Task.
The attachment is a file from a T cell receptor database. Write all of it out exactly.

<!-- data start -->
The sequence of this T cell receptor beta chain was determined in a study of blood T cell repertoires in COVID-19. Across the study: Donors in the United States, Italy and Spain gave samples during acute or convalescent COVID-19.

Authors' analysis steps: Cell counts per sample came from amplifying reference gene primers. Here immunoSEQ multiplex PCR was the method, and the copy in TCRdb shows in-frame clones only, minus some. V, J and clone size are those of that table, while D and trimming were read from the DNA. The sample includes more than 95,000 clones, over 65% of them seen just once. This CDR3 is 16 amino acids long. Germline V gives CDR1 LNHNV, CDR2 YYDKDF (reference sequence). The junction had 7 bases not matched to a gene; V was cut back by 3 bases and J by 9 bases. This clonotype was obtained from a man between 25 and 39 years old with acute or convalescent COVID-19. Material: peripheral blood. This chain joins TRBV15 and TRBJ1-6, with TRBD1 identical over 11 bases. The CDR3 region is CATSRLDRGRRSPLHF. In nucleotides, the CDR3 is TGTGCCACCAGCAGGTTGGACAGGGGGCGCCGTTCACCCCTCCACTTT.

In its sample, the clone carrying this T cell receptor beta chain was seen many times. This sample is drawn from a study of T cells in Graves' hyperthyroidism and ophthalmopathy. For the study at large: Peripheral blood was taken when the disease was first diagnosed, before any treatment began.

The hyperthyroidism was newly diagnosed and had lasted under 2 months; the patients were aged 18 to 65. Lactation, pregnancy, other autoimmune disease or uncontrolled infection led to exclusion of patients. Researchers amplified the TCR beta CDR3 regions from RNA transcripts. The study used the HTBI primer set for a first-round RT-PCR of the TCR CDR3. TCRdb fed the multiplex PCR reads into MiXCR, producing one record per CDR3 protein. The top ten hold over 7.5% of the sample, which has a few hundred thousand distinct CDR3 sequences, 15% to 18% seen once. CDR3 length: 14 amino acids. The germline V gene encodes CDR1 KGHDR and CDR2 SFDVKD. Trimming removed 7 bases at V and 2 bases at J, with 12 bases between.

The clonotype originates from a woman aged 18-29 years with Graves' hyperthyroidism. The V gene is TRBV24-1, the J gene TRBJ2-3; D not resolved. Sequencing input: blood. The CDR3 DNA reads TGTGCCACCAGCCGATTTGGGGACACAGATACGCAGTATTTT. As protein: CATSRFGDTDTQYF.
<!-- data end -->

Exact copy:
The sequence of this T cell receptor beta chain was determined in a study of blood T cell repertoires in COVID-19. Across the study: Donors in the United States, Italy and Spain gave samples during acute or convalescent COVID-19.

Authors' analysis steps: Cell counts per sample came from amplifying reference gene primers. Here immunoSEQ multiplex PCR was the method, and the copy in TCRdb shows in-frame clones only, minus some. V, J and clone size are those of that table, while D and trimming were read from the DNA. The sample includes more than 95,000 clones, over 65% of them seen just once. This CDR3 is 16 amino acids long. Germline V gives CDR1 LNHNV, CDR2 YYDKDF (reference sequence). The junction had 7 bases not matched to a gene; V was cut back by 3 bases and J by 9 bases. This clonotype was obtained from a man between 25 and 39 years old with acute or convalescent COVID-19. Material: peripheral blood. This chain joins TRBV15 and TRBJ1-6, with TRBD1 identical over 11 bases. The CDR3 region is CATSRLDRGRRSPLHF. In nucleotides, the CDR3 is TGTGCCACCAGCAGGTTGGACAGGGGGCGCCGTTCACCCCTCCACTTT.

In its sample, the clone carrying this T cell receptor beta chain was seen many times. This sample is drawn from a study of T cells in Graves' hyperthyroidism and ophthalmopathy. For the study at large: Peripheral blood was taken when the disease was first diagnosed, before any treatment began.

The hyperthyroidism was newly diagnosed and had lasted under 2 months; the patients were aged 18 to 65. Lactation, pregnancy, other autoimmune disease or uncontrolled infection led to exclusion of patients. Researchers amplified the TCR beta CDR3 regions from RNA transcripts. The study used the HTBI primer set for a first-round RT-PCR of the TCR CDR3. TCRdb fed the multiplex PCR reads into MiXCR, producing one record per CDR3 protein. The top ten hold over 7.5% of the sample, which has a few hundred thousand distinct CDR3 sequences, 15% to 18% seen once. CDR3 length: 14 amino acids. The germline V gene encodes CDR1 KGHDR and CDR2 SFDVKD. Trimming removed 7 bases at V and 2 bases at J, with 12 bases between.

The clonotype originates from a woman aged 18-29 years with Graves' hyperthyroidism. The V gene is TRBV24-1, the J gene TRBJ2-3; D not resolved. Sequencing input: blood. The CDR3 DNA reads TGTGCCACCAGCCGATTTGGGGACACAGATACGCAGTATTTT. As protein: CATSRFGDTDTQYF.